Over 700 people have been arrested in connection with the ongoing protests in Hong Kong, and many of them are underage.
A 14-year-old female student, surnamed Chan, told local media that she was not even a protester but was arrested for merely passing near a police station at Tin Shui Wai on Aug. 5, according to NOW.
Chan said that she was on her way back to her school to buy textbooks when she was arrested along with one of her classmates. She said that police had suspected they were headed to take part in an unlawful assembly. After the rallies, protesters had occupied multiple districts in acts of civil disobedience against a local government that continued to avoid dialogue over the protesters’ demands.
Chan was then held at the police station for more than 10 hours, during which she and her classmates were forbidden from calling their family.
While being held, police demanded their passwords in order to unlock their cell phones.
Chan explained that neither she nor her classmate knew that they could reject the police’s request at the time, and that they had handed over their passwords.
After their release, police kept one of the phones for investigation, Chan told NOW.
Lawrence Lau, a Hong Kong lawyer, told NOW that those under arrest have the right to not unlock their phones for police, unless the information is suspected to risk causing immediate harm. As for contacting their families and lawyers, Lau explained that the police have no right to forbid people from making those calls, given that they don’t interfere with the police investigation.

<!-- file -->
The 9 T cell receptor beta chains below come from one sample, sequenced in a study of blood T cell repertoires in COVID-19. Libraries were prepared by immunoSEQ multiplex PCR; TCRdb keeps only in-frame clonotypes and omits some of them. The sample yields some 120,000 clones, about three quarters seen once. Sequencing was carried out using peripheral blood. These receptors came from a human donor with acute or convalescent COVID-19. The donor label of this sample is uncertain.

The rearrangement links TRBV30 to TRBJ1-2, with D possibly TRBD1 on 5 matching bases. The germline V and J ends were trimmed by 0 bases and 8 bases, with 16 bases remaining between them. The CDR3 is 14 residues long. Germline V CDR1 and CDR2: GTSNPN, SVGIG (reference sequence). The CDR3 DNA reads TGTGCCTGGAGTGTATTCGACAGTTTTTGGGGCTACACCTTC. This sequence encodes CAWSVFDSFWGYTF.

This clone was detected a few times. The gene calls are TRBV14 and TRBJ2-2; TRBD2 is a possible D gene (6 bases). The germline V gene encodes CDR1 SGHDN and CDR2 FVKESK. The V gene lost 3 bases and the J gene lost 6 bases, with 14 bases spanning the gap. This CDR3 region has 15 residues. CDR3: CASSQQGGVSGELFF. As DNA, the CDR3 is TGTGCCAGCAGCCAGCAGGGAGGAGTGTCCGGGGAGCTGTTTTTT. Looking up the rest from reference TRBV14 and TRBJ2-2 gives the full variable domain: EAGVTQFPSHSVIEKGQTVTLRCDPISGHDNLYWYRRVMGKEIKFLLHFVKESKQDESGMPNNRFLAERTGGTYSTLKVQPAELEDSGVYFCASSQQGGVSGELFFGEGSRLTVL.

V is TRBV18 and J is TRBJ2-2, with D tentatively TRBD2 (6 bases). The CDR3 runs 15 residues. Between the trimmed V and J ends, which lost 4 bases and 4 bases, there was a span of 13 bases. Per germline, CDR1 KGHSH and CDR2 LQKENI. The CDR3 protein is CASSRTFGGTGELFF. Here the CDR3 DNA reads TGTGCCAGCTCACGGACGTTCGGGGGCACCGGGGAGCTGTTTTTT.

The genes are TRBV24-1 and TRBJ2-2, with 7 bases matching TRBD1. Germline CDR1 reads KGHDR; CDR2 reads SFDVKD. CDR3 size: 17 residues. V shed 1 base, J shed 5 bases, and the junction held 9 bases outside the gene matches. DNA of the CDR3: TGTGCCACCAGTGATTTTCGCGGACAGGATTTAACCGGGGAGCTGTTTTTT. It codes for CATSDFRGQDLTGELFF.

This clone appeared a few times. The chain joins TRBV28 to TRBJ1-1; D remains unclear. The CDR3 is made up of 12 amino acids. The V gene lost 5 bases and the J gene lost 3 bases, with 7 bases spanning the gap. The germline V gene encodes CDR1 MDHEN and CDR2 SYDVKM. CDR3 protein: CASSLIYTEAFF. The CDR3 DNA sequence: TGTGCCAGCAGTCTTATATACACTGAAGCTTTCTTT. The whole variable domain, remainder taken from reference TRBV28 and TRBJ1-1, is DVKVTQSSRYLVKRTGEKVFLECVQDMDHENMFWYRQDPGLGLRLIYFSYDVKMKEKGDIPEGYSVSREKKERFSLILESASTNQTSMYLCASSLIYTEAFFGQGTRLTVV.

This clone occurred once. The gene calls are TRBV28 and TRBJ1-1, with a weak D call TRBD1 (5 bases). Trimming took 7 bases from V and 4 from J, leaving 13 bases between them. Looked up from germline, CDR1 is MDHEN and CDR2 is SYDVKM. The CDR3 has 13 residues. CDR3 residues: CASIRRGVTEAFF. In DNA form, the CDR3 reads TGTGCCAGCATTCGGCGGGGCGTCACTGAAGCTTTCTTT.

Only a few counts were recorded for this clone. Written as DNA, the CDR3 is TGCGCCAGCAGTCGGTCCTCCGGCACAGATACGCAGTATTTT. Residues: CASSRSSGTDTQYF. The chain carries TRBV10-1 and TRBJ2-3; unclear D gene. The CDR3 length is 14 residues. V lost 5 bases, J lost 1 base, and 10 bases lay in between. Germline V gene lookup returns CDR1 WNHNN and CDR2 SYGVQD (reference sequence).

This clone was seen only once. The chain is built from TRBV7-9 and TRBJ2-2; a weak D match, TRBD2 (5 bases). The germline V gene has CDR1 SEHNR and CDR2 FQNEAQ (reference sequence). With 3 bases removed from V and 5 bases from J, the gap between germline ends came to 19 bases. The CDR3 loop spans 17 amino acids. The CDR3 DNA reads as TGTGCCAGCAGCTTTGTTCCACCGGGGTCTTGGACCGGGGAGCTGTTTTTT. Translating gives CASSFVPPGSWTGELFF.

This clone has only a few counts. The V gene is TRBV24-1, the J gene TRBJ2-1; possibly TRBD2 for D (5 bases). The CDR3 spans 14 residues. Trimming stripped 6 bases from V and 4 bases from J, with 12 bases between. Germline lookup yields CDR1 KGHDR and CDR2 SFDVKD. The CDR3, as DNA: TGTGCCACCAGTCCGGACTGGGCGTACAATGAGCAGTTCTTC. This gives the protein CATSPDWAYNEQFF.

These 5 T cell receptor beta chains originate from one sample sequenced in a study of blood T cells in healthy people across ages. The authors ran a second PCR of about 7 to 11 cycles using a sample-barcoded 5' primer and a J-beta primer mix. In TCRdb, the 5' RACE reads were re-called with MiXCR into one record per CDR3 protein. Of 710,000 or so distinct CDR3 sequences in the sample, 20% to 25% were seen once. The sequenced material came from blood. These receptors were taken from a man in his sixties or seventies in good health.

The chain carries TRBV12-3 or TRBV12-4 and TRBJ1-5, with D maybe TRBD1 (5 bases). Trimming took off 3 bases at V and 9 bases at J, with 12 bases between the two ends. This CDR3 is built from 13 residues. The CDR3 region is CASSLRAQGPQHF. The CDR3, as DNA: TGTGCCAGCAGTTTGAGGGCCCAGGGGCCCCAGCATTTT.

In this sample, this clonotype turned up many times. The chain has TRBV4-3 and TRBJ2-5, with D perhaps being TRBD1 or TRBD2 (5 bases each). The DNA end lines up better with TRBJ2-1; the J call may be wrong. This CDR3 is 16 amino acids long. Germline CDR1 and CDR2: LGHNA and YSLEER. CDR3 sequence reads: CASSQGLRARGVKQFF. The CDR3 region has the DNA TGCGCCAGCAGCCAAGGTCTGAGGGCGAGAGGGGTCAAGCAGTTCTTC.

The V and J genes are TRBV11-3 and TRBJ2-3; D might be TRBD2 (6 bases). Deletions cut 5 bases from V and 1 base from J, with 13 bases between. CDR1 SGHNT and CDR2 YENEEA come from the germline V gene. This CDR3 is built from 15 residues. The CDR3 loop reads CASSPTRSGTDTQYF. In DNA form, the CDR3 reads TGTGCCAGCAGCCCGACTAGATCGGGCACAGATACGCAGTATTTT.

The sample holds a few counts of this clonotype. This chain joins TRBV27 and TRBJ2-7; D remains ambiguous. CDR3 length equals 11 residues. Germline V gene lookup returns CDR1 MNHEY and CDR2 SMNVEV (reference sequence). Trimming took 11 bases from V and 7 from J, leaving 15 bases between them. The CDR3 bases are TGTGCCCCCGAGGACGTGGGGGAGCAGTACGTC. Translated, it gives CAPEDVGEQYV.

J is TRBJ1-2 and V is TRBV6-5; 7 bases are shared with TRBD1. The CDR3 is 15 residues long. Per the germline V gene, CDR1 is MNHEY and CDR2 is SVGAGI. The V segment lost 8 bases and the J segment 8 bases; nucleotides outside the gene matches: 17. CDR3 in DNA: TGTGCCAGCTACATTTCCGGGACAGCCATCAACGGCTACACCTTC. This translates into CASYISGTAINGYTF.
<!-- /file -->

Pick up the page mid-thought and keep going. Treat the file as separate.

Hong Kong police announced during a daily briefing on Aug. 15 that 748 people have been arrested in connection with the protests since June 9. Of these, 115 have been charged, police said.
June 9 was the first of many mass protests against the extradition bill in Hong Kong. Over 1 million people took to the streets, fearing that the city’s judicial autonomy would be undermined by a law that would allow anyone passing through Hong Kong to be extradited and trialed in China’s courts. Communist China is infamous for using its judicial system to silence critics and dissents, giving them long sentences.
Five individuals—four men and one woman aged between 20 and 22—were among the most recent arrests. They are suspected of removing a Chinese national flag from outside Harbour City shopping centre on Aug. 3 and throwing it into the city’s iconic Victoria Harbour, according to media reports.
Under Hong Kong’s Basic Law, its mini-constitution, a person found guilty of publicly desecrating the national flag by methods such as burning and damaging it could be sentenced to up to 3 years in prison.
About 120,000 protesters had marched through Mong Kok on Aug. 3 before many dispersed into different parts of Kowloon, with some setting up roadblocks. After an evening of intense clashes with protesters, police announced that it had arrested at least 20 people for offenses such as unlawful assembly, possession of offensive weapons, and assault.